Postprint of: Nelson, SA 2012, 'Affective commitment of generational cohorts of Brazilian nurses', International Journal of Manpower, vol. 33, no. 7, pp. 804-821.
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Purpose – The purpose of this paper is to use generational cohort and professionalism theories as the framework to examine the interaction between supervisor-subordinate relationships, work-family conflict, discretionary power and affective commitment at the work-life interface for Northeast Brazilian public sector professional nurses.
Design/methodology/approach – Quantitative data were collected from 550 public hospital nurses in North-Eastern Brazil. Path and multivariate analysis were used to test the hypotheses.
Findings – The findings demonstrate that the impact of the independent variables on affective commitment was statistically significant but low. The impact of NPM factors such as contracting out and multiple job-holding was a major influence on affective commitment and work-life interface across generational cohorts. The analysis revealed significant differences between generational cohorts and suggested that affective commitment may well be enhanced by improving the quality of the work-life interface and consequently, the wellbeing of nurses.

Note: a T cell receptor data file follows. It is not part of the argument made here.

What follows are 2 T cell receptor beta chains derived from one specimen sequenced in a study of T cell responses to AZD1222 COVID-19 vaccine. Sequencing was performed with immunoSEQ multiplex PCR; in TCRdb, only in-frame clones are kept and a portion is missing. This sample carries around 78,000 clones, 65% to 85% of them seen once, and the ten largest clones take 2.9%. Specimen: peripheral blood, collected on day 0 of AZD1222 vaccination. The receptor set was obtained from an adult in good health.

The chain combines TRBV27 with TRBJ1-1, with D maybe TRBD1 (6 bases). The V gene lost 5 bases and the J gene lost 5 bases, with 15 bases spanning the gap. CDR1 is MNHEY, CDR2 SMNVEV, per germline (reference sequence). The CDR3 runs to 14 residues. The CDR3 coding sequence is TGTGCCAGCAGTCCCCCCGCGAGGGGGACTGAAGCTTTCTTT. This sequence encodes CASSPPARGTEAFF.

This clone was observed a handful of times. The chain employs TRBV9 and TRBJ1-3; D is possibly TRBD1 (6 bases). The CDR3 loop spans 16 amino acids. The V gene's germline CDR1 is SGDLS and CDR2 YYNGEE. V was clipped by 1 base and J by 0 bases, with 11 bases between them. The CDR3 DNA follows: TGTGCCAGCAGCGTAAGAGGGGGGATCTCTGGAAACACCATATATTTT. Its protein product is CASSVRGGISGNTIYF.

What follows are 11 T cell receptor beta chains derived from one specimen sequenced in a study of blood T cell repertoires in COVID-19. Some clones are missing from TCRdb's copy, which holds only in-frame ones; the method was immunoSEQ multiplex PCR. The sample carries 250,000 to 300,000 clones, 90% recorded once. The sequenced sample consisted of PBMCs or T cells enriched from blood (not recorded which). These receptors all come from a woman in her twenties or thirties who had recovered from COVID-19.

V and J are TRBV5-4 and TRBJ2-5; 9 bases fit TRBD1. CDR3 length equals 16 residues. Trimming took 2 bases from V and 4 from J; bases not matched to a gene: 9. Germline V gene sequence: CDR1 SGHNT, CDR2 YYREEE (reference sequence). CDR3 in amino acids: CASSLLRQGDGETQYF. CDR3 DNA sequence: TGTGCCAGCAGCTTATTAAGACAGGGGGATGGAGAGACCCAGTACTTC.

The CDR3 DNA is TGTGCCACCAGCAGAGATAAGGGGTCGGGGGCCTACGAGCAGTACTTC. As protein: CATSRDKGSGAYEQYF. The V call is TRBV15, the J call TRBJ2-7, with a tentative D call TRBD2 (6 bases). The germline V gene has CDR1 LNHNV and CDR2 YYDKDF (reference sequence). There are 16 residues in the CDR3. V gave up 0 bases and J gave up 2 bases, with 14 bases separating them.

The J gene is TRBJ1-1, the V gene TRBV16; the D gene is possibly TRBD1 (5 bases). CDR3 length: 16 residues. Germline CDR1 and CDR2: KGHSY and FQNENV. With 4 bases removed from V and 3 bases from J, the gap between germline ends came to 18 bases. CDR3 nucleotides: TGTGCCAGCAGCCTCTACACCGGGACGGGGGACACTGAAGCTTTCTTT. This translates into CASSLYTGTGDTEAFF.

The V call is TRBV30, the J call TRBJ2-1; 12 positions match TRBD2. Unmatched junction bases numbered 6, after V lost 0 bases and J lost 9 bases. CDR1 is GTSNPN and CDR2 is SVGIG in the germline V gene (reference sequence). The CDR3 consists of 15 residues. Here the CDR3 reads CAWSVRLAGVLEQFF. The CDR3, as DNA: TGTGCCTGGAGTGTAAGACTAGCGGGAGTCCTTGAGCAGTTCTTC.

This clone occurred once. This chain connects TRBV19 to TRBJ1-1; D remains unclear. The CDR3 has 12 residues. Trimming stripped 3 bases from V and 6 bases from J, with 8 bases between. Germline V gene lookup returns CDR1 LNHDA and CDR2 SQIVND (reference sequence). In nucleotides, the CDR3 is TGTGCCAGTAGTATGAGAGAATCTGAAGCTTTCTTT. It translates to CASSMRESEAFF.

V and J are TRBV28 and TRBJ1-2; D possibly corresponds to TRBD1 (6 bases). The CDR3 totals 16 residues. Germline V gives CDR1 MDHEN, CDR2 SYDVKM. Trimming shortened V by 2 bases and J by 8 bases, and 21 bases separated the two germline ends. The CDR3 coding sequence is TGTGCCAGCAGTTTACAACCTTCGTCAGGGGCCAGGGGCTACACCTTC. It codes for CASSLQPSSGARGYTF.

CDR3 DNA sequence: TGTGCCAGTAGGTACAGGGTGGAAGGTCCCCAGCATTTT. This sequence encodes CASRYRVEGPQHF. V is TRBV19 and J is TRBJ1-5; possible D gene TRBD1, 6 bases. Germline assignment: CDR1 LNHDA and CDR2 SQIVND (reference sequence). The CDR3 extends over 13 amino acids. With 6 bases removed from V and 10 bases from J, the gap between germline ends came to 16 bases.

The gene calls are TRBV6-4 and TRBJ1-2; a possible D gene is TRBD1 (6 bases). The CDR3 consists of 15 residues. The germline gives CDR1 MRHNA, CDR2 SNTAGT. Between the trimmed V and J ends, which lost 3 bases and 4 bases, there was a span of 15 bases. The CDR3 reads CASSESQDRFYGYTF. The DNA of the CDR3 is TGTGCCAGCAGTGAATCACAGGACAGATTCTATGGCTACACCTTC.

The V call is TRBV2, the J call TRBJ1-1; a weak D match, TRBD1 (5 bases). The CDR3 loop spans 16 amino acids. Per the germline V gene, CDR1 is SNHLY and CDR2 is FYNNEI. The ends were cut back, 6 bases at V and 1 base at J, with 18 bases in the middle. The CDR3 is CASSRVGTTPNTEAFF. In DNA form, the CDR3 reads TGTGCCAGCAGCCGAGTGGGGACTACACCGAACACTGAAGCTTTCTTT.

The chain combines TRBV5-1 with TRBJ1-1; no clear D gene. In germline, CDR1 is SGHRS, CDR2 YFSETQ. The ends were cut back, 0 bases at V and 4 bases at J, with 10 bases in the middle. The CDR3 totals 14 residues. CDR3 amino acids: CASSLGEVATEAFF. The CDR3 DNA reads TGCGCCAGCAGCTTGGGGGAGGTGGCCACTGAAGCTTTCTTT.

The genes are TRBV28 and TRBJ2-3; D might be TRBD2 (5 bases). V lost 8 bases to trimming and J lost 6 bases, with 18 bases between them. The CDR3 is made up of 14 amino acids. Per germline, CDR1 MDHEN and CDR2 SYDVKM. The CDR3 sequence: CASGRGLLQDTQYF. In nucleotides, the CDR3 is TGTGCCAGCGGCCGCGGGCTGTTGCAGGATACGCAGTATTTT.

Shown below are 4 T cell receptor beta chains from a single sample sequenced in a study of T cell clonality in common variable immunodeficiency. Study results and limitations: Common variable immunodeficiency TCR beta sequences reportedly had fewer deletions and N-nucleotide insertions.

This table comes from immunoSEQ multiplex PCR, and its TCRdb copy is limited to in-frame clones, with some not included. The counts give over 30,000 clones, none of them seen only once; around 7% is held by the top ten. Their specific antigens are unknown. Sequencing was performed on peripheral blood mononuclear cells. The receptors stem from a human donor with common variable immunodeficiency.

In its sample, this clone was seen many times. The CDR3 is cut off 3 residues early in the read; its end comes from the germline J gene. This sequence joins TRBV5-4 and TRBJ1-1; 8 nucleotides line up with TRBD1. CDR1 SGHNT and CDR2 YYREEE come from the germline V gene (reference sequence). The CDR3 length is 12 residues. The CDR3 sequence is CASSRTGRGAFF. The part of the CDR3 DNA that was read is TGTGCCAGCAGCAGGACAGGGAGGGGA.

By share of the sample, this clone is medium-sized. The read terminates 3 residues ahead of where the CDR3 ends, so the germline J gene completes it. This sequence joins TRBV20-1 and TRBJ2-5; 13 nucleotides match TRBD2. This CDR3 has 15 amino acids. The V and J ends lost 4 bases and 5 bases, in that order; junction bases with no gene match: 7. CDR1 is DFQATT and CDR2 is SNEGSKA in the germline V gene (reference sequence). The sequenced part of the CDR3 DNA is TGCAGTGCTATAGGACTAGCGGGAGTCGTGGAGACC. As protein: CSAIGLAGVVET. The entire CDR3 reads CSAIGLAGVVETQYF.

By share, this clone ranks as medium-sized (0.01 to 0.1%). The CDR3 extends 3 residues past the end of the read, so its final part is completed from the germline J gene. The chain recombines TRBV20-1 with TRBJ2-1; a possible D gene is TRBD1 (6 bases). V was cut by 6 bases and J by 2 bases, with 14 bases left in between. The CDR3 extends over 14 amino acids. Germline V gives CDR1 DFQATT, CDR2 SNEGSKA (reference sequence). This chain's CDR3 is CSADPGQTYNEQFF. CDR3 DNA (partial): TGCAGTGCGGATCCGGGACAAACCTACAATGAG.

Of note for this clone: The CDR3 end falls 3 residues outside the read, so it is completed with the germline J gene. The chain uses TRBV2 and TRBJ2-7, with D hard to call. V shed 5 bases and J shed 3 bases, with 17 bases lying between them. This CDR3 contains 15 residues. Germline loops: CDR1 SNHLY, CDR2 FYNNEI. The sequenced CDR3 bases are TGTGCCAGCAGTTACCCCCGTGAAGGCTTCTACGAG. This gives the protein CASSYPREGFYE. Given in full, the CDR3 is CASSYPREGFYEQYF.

Research limitations/implications – This study is confined to the Northeast of Brazil and confined to public sector hospitals. The self-reporting techniques used in this study to gather information may be open to common method bias.
Originality/value – The contribution of this research includes the provision of new information about the working context of professional nurses in Brazil, which is a fast growing BRICS economy where the issues surrounding the practice of nursing and nurse management are not well studied to date (i.e. NPM impact on nurse environment). North-eastern Brazilian managers need to be more aware of generational differences and their impact on levels of affective commitment and the quality of the work-life interface and wellbeing.